Scientists are looking toward an unusual source as a promising method of treatment for disease: bacteria.
In a trial conducted this summer, human volunteers ingested bacteria engineered with the intent of treating phenylketonuria (PKU), a rare genetic disorder.
Individuals with PKU are unable to break down the amino acid phenylalanine as a result of mutations in a gene that codes for an enzyme which processes phenylalanine. This allows the amino acid to accumulate into toxic amounts that are damaging to the body.
To manage the disorder, individuals with PKU must minimize their dietary intake of phenylalanine by avoiding protein and other foods or drinks that contain the artificial sweetener aspartame.
Depending on enzyme levels and functionality, which can vary between individuals, those affected by PKU are at risk of moderate to severe brain damage and other neurological problems including seizures.
While newborns with PKU do not display symptoms, within a few months infants will begin to show signs of the disease, including a distinct odor due to phenylalanine accumulation and delayed development or behavioral issues.
Researchers at the biopharmaceutical company Synlogic are attempting to approach a treatment for PKU using the field of synthetic biology. The discipline aims to combine engineering and biology, designing and building artificial biological components or systems, including proteins, cells and even whole organisms.
Synthetic biology has already begun to see use in applications such as antibiotic discovery. By creating genetically engineered yeast, researchers anticipate being able to use them to produce a wide range of potentially antibacterial proteins, which can then be tested.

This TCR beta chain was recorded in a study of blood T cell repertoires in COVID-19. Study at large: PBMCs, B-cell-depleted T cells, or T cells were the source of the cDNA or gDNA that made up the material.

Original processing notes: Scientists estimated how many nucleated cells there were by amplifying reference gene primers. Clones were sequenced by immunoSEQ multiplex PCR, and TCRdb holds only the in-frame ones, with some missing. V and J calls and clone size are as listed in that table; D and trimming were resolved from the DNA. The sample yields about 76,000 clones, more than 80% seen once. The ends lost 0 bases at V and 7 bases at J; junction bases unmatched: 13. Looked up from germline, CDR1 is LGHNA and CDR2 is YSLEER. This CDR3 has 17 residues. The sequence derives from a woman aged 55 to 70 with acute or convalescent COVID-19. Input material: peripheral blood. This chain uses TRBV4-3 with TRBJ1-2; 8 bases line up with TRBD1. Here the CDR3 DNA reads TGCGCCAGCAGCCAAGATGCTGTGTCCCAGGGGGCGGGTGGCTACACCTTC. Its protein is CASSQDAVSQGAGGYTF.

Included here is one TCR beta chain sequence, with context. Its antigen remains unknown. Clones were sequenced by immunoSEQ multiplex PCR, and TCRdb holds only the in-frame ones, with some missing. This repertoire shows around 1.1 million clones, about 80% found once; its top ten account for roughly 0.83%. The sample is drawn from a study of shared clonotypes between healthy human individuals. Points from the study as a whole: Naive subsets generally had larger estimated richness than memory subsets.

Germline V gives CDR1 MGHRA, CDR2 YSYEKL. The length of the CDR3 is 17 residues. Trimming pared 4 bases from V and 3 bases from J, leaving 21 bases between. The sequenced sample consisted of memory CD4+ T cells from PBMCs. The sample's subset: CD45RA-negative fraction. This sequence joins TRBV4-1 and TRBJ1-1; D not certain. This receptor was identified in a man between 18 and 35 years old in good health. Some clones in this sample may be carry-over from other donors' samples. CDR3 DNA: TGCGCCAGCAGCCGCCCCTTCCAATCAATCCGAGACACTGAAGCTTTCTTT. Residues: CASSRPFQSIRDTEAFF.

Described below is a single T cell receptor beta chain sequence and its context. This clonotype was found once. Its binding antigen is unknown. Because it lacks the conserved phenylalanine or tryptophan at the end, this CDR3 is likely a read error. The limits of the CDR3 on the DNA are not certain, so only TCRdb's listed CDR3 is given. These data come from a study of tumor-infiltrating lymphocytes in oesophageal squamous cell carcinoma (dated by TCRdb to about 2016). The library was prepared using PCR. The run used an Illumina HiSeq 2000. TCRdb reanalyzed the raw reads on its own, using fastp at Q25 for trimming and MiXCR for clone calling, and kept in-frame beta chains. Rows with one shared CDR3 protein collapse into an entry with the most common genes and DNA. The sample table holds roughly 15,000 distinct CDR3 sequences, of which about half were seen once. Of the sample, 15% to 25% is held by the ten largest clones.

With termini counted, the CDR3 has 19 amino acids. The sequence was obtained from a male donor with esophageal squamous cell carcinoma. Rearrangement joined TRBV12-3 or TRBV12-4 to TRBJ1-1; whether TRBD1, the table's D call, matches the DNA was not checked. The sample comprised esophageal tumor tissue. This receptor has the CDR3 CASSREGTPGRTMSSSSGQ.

Recently, scientists have been gaining more interest in using synthetic biology to develop live biotherapeutics, treatments or preventatives containing live microorganisms. This has been helped by an increasing understanding of the human microbiota, the diverse collection of microbes that inhabits the human body.
Synlogic’s therapy for PKU relies on Escherichia coli (E. coli), a common bacterial strain that naturally resides in the human gut. The particular strain chosen by the researchers, Nissle 1917, has been used before to manage inflammatory bowel disease, ulcerative colitis and other gastrointestinal diseases.
The E. coli intended to treat PKU were modified with inserted genes that make the bacteria able to metabolize phenylalanine.
The inserted genes included ones which coded for proteins that degrade phenylalanine. Because the induction of these genes adversely affected the growth rate of the E. coli, the researchers inserted promoters which function in the absence of oxygen, suitable for the more anaerobic conditions in the gut.
Redundant copies of the genes were also inserted to ensure that loss-of-function mutations in one copy would not render the entire strain ineffective. The researchers avoided genes that are known to be associated with antibiotic resistance.
To monitor the activity of the bacteria, scientists observed levels in the urine of the compounds phenylalanine was being degraded into.
Experiments in mice engineered with the mutation that results in PKU showed that the bacteria reduced levels of serum phenylalanine, in a way that was not affected by the amount of protein in the animals’ diet.
The researchers also studied the bacteria’s effect on healthy cynomolgus monkeys. They found increased levels of phenylalanine metabolites, and when the monkeys were fed large amounts of protein, the engineered E. coli suppressed spikes in phenylalanine levels.
Synlogic has also undertaken human trials, during which healthy volunteers ingested varying doses of the engineered bacteria, followed by high-protein food or drink. The company reported that the bacteria was safe and tolerable in humans, and biomarkers indicated that phenylalanine was being degraded dose-dependently.
The company intends to continue with trials, extending them to patients with PKU. If the therapy is ultimately successful, it has the potential to become the first synthetic biology treatment approved by the Food and Drug Administration.